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Public Invited to "Talk Story" on Preliminary Alternatives for General Management Plan

Ranger-led walk at 1969 fissure
Ranger-led walk at 1969 fissure

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Date: August 4, 2011
Contact: Park Superintendent Cindy Orlando, 808-985-6025

Hawai`i Volcanoes National Park has reached another milestone in its work on a General Management Plan and public input is needed. As part of an on-going effort to develop a General Management Plan/ Wilderness Study and Environmental Impact Statement (GMP/Wilderness Study/EIS), National Park Service staff will be hosting several "talk story" sessions to discuss four preliminary alternatives. Written and on-line comments are also being requested through September 30, 2011.

It has been more than 30 years since the park's previous master plan was completed. Since that time, the park has experienced increased visitation, advances in knowledge about ecological and cultural resources, and numerous volcanic eruptions with the resultant loss of buildings and roadways. In 2003, the park acquired the Kahuku area on the southwest slope of Mauna Loa Volcano. The GMP will document a strategic vision for the entire park, including Kahuku, and serve as a guidebook for the future.

There are four preliminary alternatives developed by the park planning team to address a menu of topics that include the park’s cultural significance, location of visitor and operations facilities, new or connecting trails, sustainable and climate-friendly operations, education, research, and visitor access and services at the Kahuku Unit. The NPS has also expanded their planning effort to include a wilderness study to determine if NPS-managed lands within the park should be recommended for inclusion in the National Wilderness Preservation System. As part of this added scope of the project, additional public input related to wilderness is being solicited during the review period for GMP preliminary alternatives.

"Each alternative offers a different approach to managing park resources as well as a variety of ways to meet the needs of local residents, off-island visitors and students of all ages who continue to come each year to experience this special place", stated Park Superintendent Cindy Orlando. Alternatives are based on prior public comments, federal law and NPS policy, as well as the professional knowledge of park staff.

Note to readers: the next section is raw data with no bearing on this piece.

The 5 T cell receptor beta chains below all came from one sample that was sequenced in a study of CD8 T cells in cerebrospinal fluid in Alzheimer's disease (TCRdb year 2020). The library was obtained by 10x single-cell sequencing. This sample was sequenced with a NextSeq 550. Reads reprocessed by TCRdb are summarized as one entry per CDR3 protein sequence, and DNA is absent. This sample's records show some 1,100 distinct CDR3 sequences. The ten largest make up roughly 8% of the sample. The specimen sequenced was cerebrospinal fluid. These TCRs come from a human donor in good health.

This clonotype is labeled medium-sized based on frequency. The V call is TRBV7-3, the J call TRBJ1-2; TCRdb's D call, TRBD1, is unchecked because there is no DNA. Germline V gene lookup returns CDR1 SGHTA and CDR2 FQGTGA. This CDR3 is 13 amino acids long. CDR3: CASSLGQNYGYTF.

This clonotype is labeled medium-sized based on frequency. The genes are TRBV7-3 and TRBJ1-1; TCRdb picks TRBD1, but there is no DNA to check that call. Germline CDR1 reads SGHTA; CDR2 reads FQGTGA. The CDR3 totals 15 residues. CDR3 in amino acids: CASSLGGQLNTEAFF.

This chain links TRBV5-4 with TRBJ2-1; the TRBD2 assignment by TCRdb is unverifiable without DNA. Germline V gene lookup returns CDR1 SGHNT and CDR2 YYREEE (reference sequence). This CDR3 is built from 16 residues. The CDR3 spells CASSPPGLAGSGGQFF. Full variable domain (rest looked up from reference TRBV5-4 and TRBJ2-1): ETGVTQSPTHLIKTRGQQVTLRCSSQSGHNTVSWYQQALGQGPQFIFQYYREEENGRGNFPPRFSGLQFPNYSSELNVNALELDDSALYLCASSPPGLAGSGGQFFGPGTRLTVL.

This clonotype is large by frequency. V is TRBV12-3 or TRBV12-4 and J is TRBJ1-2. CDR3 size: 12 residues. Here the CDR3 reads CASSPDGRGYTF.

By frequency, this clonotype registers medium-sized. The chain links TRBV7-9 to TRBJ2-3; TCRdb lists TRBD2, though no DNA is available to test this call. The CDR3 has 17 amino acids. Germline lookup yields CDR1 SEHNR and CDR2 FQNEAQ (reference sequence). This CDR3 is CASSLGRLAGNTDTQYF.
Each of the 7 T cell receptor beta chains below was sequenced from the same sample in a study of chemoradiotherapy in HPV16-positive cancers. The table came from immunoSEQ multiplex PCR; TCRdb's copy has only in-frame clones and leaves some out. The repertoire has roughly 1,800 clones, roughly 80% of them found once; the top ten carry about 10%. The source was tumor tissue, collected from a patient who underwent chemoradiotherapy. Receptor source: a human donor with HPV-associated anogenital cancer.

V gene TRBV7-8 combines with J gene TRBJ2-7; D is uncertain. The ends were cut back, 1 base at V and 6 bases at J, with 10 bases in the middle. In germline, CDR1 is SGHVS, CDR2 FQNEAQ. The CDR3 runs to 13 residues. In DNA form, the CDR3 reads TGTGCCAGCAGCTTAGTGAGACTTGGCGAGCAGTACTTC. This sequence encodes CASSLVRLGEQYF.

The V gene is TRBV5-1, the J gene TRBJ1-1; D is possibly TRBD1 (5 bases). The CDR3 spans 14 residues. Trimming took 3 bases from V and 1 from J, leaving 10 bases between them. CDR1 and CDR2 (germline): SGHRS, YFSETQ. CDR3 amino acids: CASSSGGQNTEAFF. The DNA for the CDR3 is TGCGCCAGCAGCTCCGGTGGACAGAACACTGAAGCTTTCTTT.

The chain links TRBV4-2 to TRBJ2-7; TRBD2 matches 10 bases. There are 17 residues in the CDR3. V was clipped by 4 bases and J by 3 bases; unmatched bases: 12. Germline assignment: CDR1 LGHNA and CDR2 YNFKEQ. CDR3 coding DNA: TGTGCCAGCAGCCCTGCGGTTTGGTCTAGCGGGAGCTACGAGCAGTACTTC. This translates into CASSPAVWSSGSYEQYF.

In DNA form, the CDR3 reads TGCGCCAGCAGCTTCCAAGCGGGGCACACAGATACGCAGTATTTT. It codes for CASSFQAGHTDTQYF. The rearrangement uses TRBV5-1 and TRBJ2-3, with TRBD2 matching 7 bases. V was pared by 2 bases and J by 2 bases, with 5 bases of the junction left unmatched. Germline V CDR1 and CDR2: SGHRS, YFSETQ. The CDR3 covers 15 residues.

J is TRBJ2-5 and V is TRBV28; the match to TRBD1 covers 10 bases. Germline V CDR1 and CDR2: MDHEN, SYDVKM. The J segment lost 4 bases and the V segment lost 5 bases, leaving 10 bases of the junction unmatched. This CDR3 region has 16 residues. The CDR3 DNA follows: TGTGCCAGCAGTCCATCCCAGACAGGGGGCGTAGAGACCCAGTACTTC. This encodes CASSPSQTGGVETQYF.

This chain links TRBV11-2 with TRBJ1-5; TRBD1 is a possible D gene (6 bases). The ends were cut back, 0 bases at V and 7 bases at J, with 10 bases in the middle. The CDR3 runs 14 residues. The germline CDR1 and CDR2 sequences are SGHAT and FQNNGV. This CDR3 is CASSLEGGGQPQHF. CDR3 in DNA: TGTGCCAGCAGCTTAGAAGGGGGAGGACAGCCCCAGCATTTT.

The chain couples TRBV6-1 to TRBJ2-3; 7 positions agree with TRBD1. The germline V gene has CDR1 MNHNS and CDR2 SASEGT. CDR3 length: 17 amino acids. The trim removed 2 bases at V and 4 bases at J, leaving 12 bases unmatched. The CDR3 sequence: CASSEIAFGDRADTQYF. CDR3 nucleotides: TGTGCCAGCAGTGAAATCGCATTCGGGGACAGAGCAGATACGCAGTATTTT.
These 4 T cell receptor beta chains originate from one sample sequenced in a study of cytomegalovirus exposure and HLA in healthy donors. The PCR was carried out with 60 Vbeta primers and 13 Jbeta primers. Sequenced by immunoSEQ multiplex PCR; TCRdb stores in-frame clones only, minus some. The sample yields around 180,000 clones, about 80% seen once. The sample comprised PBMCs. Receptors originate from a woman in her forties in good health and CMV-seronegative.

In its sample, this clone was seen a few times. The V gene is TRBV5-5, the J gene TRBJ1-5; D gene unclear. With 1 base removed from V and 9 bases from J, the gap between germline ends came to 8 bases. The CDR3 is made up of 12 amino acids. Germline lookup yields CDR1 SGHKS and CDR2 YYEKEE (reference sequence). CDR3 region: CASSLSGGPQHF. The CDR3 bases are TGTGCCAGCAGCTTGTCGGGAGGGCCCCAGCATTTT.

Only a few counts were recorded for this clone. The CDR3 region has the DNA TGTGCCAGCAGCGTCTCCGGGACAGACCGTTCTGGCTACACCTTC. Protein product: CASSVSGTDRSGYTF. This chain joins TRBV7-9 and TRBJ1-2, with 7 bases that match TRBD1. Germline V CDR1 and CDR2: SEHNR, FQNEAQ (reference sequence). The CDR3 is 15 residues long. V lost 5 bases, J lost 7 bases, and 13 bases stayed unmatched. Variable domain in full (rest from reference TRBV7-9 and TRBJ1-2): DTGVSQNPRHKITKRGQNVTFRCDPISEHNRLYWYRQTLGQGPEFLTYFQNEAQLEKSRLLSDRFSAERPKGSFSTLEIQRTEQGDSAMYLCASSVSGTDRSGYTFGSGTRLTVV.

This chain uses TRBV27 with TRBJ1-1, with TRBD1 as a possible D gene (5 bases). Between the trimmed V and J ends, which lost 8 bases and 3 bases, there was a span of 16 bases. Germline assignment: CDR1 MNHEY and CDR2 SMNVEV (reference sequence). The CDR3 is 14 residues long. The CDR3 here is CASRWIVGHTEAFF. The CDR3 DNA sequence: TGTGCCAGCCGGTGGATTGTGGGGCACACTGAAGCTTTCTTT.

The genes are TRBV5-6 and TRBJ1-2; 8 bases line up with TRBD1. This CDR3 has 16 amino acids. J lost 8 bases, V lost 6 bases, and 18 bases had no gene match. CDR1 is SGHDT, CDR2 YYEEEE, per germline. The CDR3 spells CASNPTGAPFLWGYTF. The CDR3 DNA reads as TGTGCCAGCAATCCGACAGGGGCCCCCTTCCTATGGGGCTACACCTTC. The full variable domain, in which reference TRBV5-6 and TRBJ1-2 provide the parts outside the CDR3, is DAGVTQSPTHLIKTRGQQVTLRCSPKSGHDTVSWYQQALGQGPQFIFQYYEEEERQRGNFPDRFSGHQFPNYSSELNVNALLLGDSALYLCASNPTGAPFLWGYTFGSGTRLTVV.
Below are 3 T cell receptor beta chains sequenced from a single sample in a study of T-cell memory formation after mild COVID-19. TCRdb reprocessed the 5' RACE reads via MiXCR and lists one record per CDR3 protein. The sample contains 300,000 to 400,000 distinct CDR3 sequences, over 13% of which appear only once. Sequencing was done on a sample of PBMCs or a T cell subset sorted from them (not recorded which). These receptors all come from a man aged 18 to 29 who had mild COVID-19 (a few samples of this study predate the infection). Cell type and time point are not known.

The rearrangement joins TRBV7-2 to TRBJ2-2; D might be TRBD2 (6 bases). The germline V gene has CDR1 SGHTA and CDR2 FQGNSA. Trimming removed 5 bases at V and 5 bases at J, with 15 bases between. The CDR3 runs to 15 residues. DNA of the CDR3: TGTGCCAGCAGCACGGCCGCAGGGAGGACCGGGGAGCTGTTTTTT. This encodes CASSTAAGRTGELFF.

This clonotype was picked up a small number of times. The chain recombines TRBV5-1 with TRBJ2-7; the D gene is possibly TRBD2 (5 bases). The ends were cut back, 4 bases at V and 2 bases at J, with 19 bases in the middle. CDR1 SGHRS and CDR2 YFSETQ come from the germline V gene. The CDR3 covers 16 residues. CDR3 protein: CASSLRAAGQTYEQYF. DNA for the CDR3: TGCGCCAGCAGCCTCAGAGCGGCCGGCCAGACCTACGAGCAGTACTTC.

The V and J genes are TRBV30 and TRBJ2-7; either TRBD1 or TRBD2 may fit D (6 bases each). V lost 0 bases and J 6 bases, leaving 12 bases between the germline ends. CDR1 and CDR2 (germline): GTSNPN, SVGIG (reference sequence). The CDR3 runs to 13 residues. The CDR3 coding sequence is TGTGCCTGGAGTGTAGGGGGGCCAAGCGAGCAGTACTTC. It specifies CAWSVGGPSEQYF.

A newsletter describing the preliminary alternatives and wilderness study is available on the park web site at www.nps.gov/havo/parkmgmt/gmp.htm or at Hawaii Island libraries.

Three "talk story" sessions are scheduled on Hawaii Island for the public to share ideas and comments about the park’s future. The sessions will include a brief introduction to the alternatives, maps and smaller stations for individual discussion with NPS staff, and opportunities to provide comments. NPS staff will be available to answer questions and record comments.

"Talk Story" Schedule

Monday August 22
6:00 pm-8:00 pm
Hawai‘i Volcanoes National Park
Kilauea Visitor Center
One Crater Rim Drive

Tuesday August 23
6:00 pm-8:00 pm
Pahoa Community Center
15-2910 Puna Road

Wednesday August 24
6:00 pm-8:00 pm
Naalehu Community Center
95-5635 Mamalahoa Highway

There are several ways for the public to offer comments on the GMP preliminary alternatives and wilderness study outside the "talk story" sessions including filling out a comment form available in the newsletter, submitting comments on-line through a link on the National Park Service Planning, Environment and Public Comment site, http://parkplanning.nps.gov/havo or by mailing comments to: Cindy Orlando, Superintendent, Hawai`i Volcanoes National Park, PO Box 52, Hawaii National Park, HI 96718.

Comments are welcome on an on-going basis throughout the process but are encouraged to be submitted by September 30, 2011 to be incorporated in the preparation of the future alternatives to be featured in the Draft GMP/Wilderness Study and Environmental Impact Statement expected to be available for review in 2012-2013.

Did You Know?

Skylight reveals lava flowing to the ocean.

Large volumes of lava move in lava tubes beneath the hardened surface of recent flows. Skylights form when the roof of a lava tube collapses, revealing the molten lava flowing like a river within the tube.